It just takes some pre-planning and thought to finish these kits with interiors, but the masking techniques are really just the usual, basic stuff.

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Thanks for the feed back. I think I’ve figured there is no ‘easy’ way. So mask, spray, cleanup.

Interior kits add a whole new dimension to kit building for me.

They do for everybody. That’s why so many people don’t like to do them.

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Interior kits definitely add a new dimension but to me it’s a fun one. Gives a better impression of how cramped these things were and how they operate. Ive really enjoyed my only interior kit, a Miniart T-54, I defintley plan to do more but it will be a once in a while thing, this is defintley a long process.

I do the same as @SdAufKla. I paint the interior sub-assemblies, and glue them together, then I use hatches and such to block openings when I do the exterior, things that I can block get masked with tape from the inside. The only thing I find super tedious and annoying to mask is periscopes

I’m really glad you asked this. I hadn’t thought about needing to do this, but now that I see what you are talking about, it’s going to make me stop and do some more planning…

I have the same dilemma with the T-55 interior kit, lots of pouring over the instructions and planning… slowing down the build.

There should be a dedicated thread with tips on building interior kits. I’ve been modeling railroads for 40+ years. Just discovered 1/35 scale. The RFM Panzer iv J is just my 3rd full kit. First interior kit. I have been amazed at the detail in 1/35 scale. The interior kit is an eye opener. It’s not just the ‘thrill’ of building the kit. It has made me view countless Youtube videos on the Panzers. I’ve learnt so much.

But I’m after a challenge. The fun is in the building. Although I’ve been taken aback a bit by the amount of planning needed with the interior and exterior painting. Anything less now may be a bit of a let down!!

Here’s a couple of images with most of the interior painted and dry fitted. Some transmission parts are done but I left them out just because, er just because I’m Lazy.

My issue now is masking around to hide the painted interior. Next time I would paint the tub before h


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Full interiors for AFV kits is (with only a couple of early exceptions) relatively new, but consider that aircraft modelers have been dealing with detailed cockpits forever. The same goes for civil automotive modelers who have been adding interiors and engines to their models for decades and decades.

I’d suggest armor modelers can find a lot of useful ideas and tips by studying build blogs of some of these other modeling genres. Masking cockpits, sequencing interior finishes with closing up the exteriors, and other related concepts are routinely discussed along with techniques and materials. If you want to know some tips for masking clear periscopes, then look at how aircraft modelers mask canopies and running lights or how car modelers mask windshields and head and tail lights.

Some cross-fertilization between modeling genres is always a good thing and can lead to new techniques and materials that are applicable to armor modeling.


I’ve been doing them since the 1980s, but it requires a lot of scratch building. And you are right, you can learn a lot from car and aircraft builders. Train builders too, especially if you do dioramas!

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The main issue I see when comparing AFV kits to aircraft and cars is that AFV have more ‘stuff’ to work around. Cars and planes generally have smoother surfaces and not all the ins and outs of AFV.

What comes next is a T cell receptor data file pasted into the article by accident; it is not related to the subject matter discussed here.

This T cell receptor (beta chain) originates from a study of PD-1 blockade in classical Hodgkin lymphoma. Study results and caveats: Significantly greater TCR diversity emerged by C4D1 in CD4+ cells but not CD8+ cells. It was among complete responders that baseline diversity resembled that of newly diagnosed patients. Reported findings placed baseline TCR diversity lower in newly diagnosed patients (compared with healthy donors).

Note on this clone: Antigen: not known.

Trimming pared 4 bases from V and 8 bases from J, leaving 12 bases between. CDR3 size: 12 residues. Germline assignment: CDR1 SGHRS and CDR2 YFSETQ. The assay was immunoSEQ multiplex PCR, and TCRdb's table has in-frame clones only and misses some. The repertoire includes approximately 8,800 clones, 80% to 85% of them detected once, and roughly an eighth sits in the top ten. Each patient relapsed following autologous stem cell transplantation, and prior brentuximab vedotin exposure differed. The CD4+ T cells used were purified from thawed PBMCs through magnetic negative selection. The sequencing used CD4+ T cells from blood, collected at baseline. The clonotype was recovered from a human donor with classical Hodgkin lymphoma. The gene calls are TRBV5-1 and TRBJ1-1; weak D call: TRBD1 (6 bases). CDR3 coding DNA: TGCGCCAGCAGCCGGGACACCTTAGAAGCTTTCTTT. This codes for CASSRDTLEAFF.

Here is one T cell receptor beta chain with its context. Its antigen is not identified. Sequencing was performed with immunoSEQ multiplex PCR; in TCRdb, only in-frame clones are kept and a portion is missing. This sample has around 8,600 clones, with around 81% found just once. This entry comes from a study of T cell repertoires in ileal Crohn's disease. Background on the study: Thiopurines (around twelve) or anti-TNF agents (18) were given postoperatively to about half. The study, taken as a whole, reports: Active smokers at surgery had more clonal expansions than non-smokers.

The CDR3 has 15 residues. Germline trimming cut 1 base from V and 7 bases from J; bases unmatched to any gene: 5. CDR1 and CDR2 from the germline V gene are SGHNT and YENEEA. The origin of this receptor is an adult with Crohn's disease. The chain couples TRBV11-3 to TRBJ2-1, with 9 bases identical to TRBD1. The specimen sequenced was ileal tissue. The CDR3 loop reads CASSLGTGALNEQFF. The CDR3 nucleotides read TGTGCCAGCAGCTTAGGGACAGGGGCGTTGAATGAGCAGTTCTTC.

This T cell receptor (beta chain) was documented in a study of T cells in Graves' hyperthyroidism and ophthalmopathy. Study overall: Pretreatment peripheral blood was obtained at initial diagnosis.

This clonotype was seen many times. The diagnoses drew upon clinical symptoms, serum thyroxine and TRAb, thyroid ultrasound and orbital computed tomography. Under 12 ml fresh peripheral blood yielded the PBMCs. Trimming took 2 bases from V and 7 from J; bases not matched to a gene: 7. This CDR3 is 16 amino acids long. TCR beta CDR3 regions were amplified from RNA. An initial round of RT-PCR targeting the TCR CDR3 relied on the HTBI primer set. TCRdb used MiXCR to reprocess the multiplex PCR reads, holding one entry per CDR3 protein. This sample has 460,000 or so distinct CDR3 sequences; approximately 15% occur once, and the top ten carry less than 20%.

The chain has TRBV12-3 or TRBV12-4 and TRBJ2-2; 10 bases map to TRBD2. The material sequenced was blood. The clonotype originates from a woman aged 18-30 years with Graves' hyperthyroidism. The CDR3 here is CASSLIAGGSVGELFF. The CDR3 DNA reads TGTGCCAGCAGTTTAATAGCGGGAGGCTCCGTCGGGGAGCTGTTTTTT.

I would build most of the exterior, but leave off some bits, like the roadwheels, schurtzen, and anything else that can get in the way, mask all the openings, then paint everything. Then attach the loose bits. Once you start, it gets easier.

An update. I’ve all but finished the interior. Sprayed the undercoat and top coat. (Yes very much like the plastic colour). Installed all the sub assemblies. The exterior painting wasn’t as hard as I thought it would be. Simple piece of light card held against the inside wall was all I needed.

Keep in mind this is a fictitious Panzer IV J that turned up in north Africa!!! Just because I like desert paint schemes.

I’m yet to paint the ammo.
I haven’t been too wild with the interior weathering. Remember this was a one off Panzer IV J in the desert!! :slight_smile:

It’s been a good kit so far. My first 1/35 armor kit. First interior. First RFM.


FWIW. I started on the shells. So far the RFM quality has been excellent. But now I come to separate all the shells from the sprue to prep them all for painting I find they all of them have to be filed down. Not only large gates but there is a distinct separation line on all the shells. Looks like the mold hasn’t been aligned properly. Or worn. So lots of filing.

Oh well. Nothing else to do on the weekend!

OK now I’m almost ready for the tracks. I intend to weather down below first then installing the tracks. I had trouble building the tracks. I found it almost impossible to prevent some glue creeping where it wasn’t meant to be. As a result the tracks have some stiff sections in them. Plus they are fragile I have broken them in a few places. So plan of attack is to weather then glue the tracks in place. Sure they wont work but they will sit better.
Exhausts are just sitting there. I want to close the top up before I start to get down and get dirty!!!
I still have to paint the shells so no ammunition installed at this stage.

Interior kits certainly test your planning!!


Ahhhhhhhhhhhhhhhh. I’ve been fighting with the darn tracks. They went together ok. Albeit with a lot of care. Apart from a couple of stiff section I was proud of the result. Now I go to install them. They are so fragile that I now have about 7-8 short sections. They have to be pulled through to get past the return rollers. Any snag and they break.
So I went online to order Friulmodels metal tracks. Local wholesaler is out of stock for some months. So any suggestions for a 1/35 Panzer iv J?